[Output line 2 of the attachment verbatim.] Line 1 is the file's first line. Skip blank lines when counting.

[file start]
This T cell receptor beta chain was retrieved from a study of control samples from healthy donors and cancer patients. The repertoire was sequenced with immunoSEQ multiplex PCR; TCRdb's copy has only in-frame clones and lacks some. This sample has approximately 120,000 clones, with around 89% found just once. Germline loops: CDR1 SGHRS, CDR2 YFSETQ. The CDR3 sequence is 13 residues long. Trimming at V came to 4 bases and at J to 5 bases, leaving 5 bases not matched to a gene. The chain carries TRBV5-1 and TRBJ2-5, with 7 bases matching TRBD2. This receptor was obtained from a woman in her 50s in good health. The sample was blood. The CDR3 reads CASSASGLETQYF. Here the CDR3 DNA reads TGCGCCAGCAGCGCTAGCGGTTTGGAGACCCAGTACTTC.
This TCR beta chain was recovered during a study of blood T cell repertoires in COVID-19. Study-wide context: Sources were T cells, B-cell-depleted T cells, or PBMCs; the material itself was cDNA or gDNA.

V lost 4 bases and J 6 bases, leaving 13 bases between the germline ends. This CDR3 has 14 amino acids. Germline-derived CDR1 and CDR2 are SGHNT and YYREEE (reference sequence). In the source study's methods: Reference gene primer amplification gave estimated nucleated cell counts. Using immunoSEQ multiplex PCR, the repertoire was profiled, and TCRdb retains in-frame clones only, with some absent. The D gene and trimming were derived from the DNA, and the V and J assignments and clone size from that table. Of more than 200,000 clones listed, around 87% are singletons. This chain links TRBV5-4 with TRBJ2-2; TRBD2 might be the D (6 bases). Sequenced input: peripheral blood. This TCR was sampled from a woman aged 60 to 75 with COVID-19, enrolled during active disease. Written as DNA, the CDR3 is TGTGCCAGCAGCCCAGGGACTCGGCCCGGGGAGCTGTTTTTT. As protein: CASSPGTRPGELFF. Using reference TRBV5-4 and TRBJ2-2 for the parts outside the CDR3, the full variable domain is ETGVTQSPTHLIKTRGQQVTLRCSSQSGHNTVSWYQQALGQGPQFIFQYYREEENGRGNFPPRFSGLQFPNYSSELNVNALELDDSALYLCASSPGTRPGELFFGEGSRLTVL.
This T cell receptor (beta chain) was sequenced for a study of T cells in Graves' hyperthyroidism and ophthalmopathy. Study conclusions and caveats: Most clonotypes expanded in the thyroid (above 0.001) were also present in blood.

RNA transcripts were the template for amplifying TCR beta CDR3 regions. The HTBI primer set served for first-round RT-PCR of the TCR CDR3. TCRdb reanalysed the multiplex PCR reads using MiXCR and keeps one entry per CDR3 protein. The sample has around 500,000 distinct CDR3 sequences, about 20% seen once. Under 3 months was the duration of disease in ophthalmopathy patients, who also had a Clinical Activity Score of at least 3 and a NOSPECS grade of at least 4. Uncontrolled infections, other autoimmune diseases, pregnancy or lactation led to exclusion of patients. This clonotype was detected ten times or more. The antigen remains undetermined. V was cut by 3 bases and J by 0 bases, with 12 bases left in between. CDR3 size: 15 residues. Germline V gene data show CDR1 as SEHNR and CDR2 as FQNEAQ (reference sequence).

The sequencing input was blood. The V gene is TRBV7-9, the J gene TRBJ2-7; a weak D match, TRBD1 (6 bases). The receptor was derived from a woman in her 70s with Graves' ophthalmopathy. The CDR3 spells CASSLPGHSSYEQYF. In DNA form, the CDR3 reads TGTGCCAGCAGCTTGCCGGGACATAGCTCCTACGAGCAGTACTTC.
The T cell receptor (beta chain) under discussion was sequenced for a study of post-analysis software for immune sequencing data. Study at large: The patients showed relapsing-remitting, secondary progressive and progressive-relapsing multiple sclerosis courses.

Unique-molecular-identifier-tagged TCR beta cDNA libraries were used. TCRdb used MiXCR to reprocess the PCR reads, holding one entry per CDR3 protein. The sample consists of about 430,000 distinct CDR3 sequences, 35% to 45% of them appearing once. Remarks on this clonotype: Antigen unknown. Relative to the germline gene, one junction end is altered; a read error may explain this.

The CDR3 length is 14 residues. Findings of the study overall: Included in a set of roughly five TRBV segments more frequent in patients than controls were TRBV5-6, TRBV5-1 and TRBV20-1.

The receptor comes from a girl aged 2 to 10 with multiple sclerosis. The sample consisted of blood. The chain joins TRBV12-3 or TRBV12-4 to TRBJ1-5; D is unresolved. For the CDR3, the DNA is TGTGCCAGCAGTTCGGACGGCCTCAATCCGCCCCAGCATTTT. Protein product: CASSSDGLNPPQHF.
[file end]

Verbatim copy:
This TCR beta chain was recovered during a study of blood T cell repertoires in COVID-19. Study-wide context: Sources were T cells, B-cell-depleted T cells, or PBMCs; the material itself was cDNA or gDNA.